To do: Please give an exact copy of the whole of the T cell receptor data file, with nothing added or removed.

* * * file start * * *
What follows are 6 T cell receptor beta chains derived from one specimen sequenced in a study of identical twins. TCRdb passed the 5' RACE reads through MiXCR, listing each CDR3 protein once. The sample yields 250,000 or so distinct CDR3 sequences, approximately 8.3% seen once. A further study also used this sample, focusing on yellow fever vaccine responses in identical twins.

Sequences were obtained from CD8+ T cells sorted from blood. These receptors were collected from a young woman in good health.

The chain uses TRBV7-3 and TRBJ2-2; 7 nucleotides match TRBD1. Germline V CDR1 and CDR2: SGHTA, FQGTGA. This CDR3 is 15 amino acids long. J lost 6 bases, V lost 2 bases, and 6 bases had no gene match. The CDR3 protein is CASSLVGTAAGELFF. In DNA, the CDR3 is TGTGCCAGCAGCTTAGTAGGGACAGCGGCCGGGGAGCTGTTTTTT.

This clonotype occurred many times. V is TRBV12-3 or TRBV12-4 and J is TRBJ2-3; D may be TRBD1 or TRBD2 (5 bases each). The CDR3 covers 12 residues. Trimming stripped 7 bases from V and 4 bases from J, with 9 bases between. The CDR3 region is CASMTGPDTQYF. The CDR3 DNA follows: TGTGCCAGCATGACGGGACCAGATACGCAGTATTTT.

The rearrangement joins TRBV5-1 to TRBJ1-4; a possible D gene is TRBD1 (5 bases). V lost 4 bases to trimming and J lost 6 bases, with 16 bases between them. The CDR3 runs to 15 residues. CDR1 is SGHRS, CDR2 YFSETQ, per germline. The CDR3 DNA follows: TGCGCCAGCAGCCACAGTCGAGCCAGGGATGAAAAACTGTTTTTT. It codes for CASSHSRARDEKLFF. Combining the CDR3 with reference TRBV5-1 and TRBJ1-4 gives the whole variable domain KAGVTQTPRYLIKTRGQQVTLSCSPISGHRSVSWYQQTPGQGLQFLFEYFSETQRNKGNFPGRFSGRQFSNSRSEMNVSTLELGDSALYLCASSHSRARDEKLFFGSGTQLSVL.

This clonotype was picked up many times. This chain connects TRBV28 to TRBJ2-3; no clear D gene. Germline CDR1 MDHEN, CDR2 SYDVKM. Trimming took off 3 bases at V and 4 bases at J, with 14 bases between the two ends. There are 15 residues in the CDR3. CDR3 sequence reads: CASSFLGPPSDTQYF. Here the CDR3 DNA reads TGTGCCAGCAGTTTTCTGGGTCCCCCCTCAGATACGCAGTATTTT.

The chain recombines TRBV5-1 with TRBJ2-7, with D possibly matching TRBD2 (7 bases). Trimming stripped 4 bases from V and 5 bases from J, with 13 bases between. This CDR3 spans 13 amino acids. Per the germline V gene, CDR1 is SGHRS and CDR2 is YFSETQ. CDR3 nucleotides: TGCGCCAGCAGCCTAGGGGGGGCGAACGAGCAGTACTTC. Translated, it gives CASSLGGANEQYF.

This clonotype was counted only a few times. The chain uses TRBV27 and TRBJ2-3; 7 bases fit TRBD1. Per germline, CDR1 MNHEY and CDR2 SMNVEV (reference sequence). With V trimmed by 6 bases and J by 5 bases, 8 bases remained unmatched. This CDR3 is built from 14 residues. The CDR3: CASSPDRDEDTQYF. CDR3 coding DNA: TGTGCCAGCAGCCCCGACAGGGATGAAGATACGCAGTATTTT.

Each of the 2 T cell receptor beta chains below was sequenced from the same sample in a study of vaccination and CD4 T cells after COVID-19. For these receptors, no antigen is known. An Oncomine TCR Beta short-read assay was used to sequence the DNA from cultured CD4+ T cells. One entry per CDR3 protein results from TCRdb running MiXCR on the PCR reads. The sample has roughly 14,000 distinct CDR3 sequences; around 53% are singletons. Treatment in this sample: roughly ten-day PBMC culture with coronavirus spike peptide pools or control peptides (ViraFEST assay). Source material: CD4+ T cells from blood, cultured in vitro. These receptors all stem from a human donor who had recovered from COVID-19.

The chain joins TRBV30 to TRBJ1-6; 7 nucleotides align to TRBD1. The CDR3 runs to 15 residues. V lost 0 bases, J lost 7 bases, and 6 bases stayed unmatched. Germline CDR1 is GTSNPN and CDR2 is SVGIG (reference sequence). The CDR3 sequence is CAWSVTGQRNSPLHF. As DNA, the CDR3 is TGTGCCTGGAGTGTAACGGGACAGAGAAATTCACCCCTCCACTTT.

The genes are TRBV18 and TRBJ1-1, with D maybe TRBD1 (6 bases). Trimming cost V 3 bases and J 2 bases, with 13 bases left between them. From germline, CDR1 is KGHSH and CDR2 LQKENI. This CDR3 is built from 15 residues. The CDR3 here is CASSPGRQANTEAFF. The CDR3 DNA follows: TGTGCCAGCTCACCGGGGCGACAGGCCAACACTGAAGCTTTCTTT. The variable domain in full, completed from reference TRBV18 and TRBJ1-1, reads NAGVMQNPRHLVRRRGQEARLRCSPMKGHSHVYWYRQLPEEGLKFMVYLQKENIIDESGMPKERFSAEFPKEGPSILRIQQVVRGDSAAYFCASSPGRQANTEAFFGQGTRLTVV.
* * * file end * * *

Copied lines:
What follows are 6 T cell receptor beta chains derived from one specimen sequenced in a study of identical twins. TCRdb passed the 5' RACE reads through MiXCR, listing each CDR3 protein once. The sample yields 250,000 or so distinct CDR3 sequences, approximately 8.3% seen once. A further study also used this sample, focusing on yellow fever vaccine responses in identical twins.

Sequences were obtained from CD8+ T cells sorted from blood. These receptors were collected from a young woman in good health.

The chain uses TRBV7-3 and TRBJ2-2; 7 nucleotides match TRBD1. Germline V CDR1 and CDR2: SGHTA, FQGTGA. This CDR3 is 15 amino acids long. J lost 6 bases, V lost 2 bases, and 6 bases had no gene match. The CDR3 protein is CASSLVGTAAGELFF. In DNA, the CDR3 is TGTGCCAGCAGCTTAGTAGGGACAGCGGCCGGGGAGCTGTTTTTT.

This clonotype occurred many times. V is TRBV12-3 or TRBV12-4 and J is TRBJ2-3; D may be TRBD1 or TRBD2 (5 bases each). The CDR3 covers 12 residues. Trimming stripped 7 bases from V and 4 bases from J, with 9 bases between. The CDR3 region is CASMTGPDTQYF. The CDR3 DNA follows: TGTGCCAGCATGACGGGACCAGATACGCAGTATTTT.

The rearrangement joins TRBV5-1 to TRBJ1-4; a possible D gene is TRBD1 (5 bases). V lost 4 bases to trimming and J lost 6 bases, with 16 bases between them. The CDR3 runs to 15 residues. CDR1 is SGHRS, CDR2 YFSETQ, per germline. The CDR3 DNA follows: TGCGCCAGCAGCCACAGTCGAGCCAGGGATGAAAAACTGTTTTTT. It codes for CASSHSRARDEKLFF. Combining the CDR3 with reference TRBV5-1 and TRBJ1-4 gives the whole variable domain KAGVTQTPRYLIKTRGQQVTLSCSPISGHRSVSWYQQTPGQGLQFLFEYFSETQRNKGNFPGRFSGRQFSNSRSEMNVSTLELGDSALYLCASSHSRARDEKLFFGSGTQLSVL.

This clonotype was picked up many times. This chain connects TRBV28 to TRBJ2-3; no clear D gene. Germline CDR1 MDHEN, CDR2 SYDVKM. Trimming took off 3 bases at V and 4 bases at J, with 14 bases between the two ends. There are 15 residues in the CDR3. CDR3 sequence reads: CASSFLGPPSDTQYF. Here the CDR3 DNA reads TGTGCCAGCAGTTTTCTGGGTCCCCCCTCAGATACGCAGTATTTT.

The chain recombines TRBV5-1 with TRBJ2-7, with D possibly matching TRBD2 (7 bases). Trimming stripped 4 bases from V and 5 bases from J, with 13 bases between. This CDR3 spans 13 amino acids. Per the germline V gene, CDR1 is SGHRS and CDR2 is YFSETQ. CDR3 nucleotides: TGCGCCAGCAGCCTAGGGGGGGCGAACGAGCAGTACTTC. Translated, it gives CASSLGGANEQYF.

This clonotype was counted only a few times. The chain uses TRBV27 and TRBJ2-3; 7 bases fit TRBD1. Per germline, CDR1 MNHEY and CDR2 SMNVEV (reference sequence). With V trimmed by 6 bases and J by 5 bases, 8 bases remained unmatched. This CDR3 is built from 14 residues. The CDR3: CASSPDRDEDTQYF. CDR3 coding DNA: TGTGCCAGCAGCCCCGACAGGGATGAAGATACGCAGTATTTT.

Each of the 2 T cell receptor beta chains below was sequenced from the same sample in a study of vaccination and CD4 T cells after COVID-19. For these receptors, no antigen is known. An Oncomine TCR Beta short-read assay was used to sequence the DNA from cultured CD4+ T cells. One entry per CDR3 protein results from TCRdb running MiXCR on the PCR reads. The sample has roughly 14,000 distinct CDR3 sequences; around 53% are singletons. Treatment in this sample: roughly ten-day PBMC culture with coronavirus spike peptide pools or control peptides (ViraFEST assay). Source material: CD4+ T cells from blood, cultured in vitro. These receptors all stem from a human donor who had recovered from COVID-19.

The chain joins TRBV30 to TRBJ1-6; 7 nucleotides align to TRBD1. The CDR3 runs to 15 residues. V lost 0 bases, J lost 7 bases, and 6 bases stayed unmatched. Germline CDR1 is GTSNPN and CDR2 is SVGIG (reference sequence). The CDR3 sequence is CAWSVTGQRNSPLHF. As DNA, the CDR3 is TGTGCCTGGAGTGTAACGGGACAGAGAAATTCACCCCTCCACTTT.

The genes are TRBV18 and TRBJ1-1, with D maybe TRBD1 (6 bases). Trimming cost V 3 bases and J 2 bases, with 13 bases left between them. From germline, CDR1 is KGHSH and CDR2 LQKENI. This CDR3 is built from 15 residues. The CDR3 here is CASSPGRQANTEAFF. The CDR3 DNA follows: TGTGCCAGCTCACCGGGGCGACAGGCCAACACTGAAGCTTTCTTT. The variable domain in full, completed from reference TRBV18 and TRBJ1-1, reads NAGVMQNPRHLVRRRGQEARLRCSPMKGHSHVYWYRQLPEEGLKFMVYLQKENIIDESGMPKERFSAEFPKEGPSILRIQQVVRGDSAAYFCASSPGRQANTEAFFGQGTRLTVV.